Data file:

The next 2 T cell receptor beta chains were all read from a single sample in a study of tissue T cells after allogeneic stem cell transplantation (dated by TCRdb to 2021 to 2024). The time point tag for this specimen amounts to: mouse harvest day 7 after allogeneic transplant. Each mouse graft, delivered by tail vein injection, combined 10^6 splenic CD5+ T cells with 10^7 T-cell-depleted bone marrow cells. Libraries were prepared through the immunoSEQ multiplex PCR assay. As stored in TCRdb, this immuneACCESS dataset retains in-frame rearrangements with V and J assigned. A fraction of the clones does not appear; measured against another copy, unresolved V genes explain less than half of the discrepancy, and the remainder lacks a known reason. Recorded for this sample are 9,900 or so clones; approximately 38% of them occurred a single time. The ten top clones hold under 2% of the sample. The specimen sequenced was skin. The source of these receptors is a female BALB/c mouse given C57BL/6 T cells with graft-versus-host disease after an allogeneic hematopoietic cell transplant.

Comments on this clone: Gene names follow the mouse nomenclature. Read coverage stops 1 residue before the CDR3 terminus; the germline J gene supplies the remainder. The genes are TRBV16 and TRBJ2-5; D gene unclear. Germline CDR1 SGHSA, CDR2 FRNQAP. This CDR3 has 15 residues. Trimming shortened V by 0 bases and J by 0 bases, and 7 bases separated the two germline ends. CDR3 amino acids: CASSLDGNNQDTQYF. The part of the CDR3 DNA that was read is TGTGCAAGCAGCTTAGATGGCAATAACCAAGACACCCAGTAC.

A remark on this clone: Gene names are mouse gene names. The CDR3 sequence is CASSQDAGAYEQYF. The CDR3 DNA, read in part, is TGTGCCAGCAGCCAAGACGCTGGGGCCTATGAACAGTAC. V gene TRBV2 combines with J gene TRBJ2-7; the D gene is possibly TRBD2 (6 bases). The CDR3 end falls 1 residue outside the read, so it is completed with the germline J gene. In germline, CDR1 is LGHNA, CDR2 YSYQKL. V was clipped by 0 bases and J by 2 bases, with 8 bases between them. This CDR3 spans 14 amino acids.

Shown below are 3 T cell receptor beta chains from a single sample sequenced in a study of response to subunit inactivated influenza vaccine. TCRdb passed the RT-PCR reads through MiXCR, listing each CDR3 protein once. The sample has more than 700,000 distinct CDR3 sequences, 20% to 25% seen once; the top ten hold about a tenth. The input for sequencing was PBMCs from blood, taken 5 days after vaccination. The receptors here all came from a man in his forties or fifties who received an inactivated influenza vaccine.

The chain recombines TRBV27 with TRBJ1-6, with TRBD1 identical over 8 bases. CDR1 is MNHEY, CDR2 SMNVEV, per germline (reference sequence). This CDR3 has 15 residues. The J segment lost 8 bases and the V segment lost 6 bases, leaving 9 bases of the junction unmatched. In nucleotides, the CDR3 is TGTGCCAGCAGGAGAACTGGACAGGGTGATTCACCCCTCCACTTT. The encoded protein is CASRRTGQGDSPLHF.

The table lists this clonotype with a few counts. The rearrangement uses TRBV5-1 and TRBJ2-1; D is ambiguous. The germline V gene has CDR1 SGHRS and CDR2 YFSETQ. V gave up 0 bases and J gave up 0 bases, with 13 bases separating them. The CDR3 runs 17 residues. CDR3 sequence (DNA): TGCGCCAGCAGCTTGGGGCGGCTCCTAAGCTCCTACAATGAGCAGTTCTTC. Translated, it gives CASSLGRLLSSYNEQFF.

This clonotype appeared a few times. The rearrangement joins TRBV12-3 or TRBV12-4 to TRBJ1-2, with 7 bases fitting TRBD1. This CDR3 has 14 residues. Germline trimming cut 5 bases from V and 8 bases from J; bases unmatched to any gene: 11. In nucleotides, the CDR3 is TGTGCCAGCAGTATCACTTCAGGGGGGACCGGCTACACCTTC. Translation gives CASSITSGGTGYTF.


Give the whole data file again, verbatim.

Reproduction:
The next 2 T cell receptor beta chains were all read from a single sample in a study of tissue T cells after allogeneic stem cell transplantation (dated by TCRdb to 2021 to 2024). The time point tag for this specimen amounts to: mouse harvest day 7 after allogeneic transplant. Each mouse graft, delivered by tail vein injection, combined 10^6 splenic CD5+ T cells with 10^7 T-cell-depleted bone marrow cells. Libraries were prepared through the immunoSEQ multiplex PCR assay. As stored in TCRdb, this immuneACCESS dataset retains in-frame rearrangements with V and J assigned. A fraction of the clones does not appear; measured against another copy, unresolved V genes explain less than half of the discrepancy, and the remainder lacks a known reason. Recorded for this sample are 9,900 or so clones; approximately 38% of them occurred a single time. The ten top clones hold under 2% of the sample. The specimen sequenced was skin. The source of these receptors is a female BALB/c mouse given C57BL/6 T cells with graft-versus-host disease after an allogeneic hematopoietic cell transplant.

Comments on this clone: Gene names follow the mouse nomenclature. Read coverage stops 1 residue before the CDR3 terminus; the germline J gene supplies the remainder. The genes are TRBV16 and TRBJ2-5; D gene unclear. Germline CDR1 SGHSA, CDR2 FRNQAP. This CDR3 has 15 residues. Trimming shortened V by 0 bases and J by 0 bases, and 7 bases separated the two germline ends. CDR3 amino acids: CASSLDGNNQDTQYF. The part of the CDR3 DNA that was read is TGTGCAAGCAGCTTAGATGGCAATAACCAAGACACCCAGTAC.

A remark on this clone: Gene names are mouse gene names. The CDR3 sequence is CASSQDAGAYEQYF. The CDR3 DNA, read in part, is TGTGCCAGCAGCCAAGACGCTGGGGCCTATGAACAGTAC. V gene TRBV2 combines with J gene TRBJ2-7; the D gene is possibly TRBD2 (6 bases). The CDR3 end falls 1 residue outside the read, so it is completed with the germline J gene. In germline, CDR1 is LGHNA, CDR2 YSYQKL. V was clipped by 0 bases and J by 2 bases, with 8 bases between them. This CDR3 spans 14 amino acids.

Shown below are 3 T cell receptor beta chains from a single sample sequenced in a study of response to subunit inactivated influenza vaccine. TCRdb passed the RT-PCR reads through MiXCR, listing each CDR3 protein once. The sample has more than 700,000 distinct CDR3 sequences, 20% to 25% seen once; the top ten hold about a tenth. The input for sequencing was PBMCs from blood, taken 5 days after vaccination. The receptors here all came from a man in his forties or fifties who received an inactivated influenza vaccine.

The chain recombines TRBV27 with TRBJ1-6, with TRBD1 identical over 8 bases. CDR1 is MNHEY, CDR2 SMNVEV, per germline (reference sequence). This CDR3 has 15 residues. The J segment lost 8 bases and the V segment lost 6 bases, leaving 9 bases of the junction unmatched. In nucleotides, the CDR3 is TGTGCCAGCAGGAGAACTGGACAGGGTGATTCACCCCTCCACTTT. The encoded protein is CASRRTGQGDSPLHF.

The table lists this clonotype with a few counts. The rearrangement uses TRBV5-1 and TRBJ2-1; D is ambiguous. The germline V gene has CDR1 SGHRS and CDR2 YFSETQ. V gave up 0 bases and J gave up 0 bases, with 13 bases separating them. The CDR3 runs 17 residues. CDR3 sequence (DNA): TGCGCCAGCAGCTTGGGGCGGCTCCTAAGCTCCTACAATGAGCAGTTCTTC. Translated, it gives CASSLGRLLSSYNEQFF.

This clonotype appeared a few times. The rearrangement joins TRBV12-3 or TRBV12-4 to TRBJ1-2, with 7 bases fitting TRBD1. This CDR3 has 14 residues. Germline trimming cut 5 bases from V and 8 bases from J; bases unmatched to any gene: 11. In nucleotides, the CDR3 is TGTGCCAGCAGTATCACTTCAGGGGGGACCGGCTACACCTTC. Translation gives CASSITSGGTGYTF.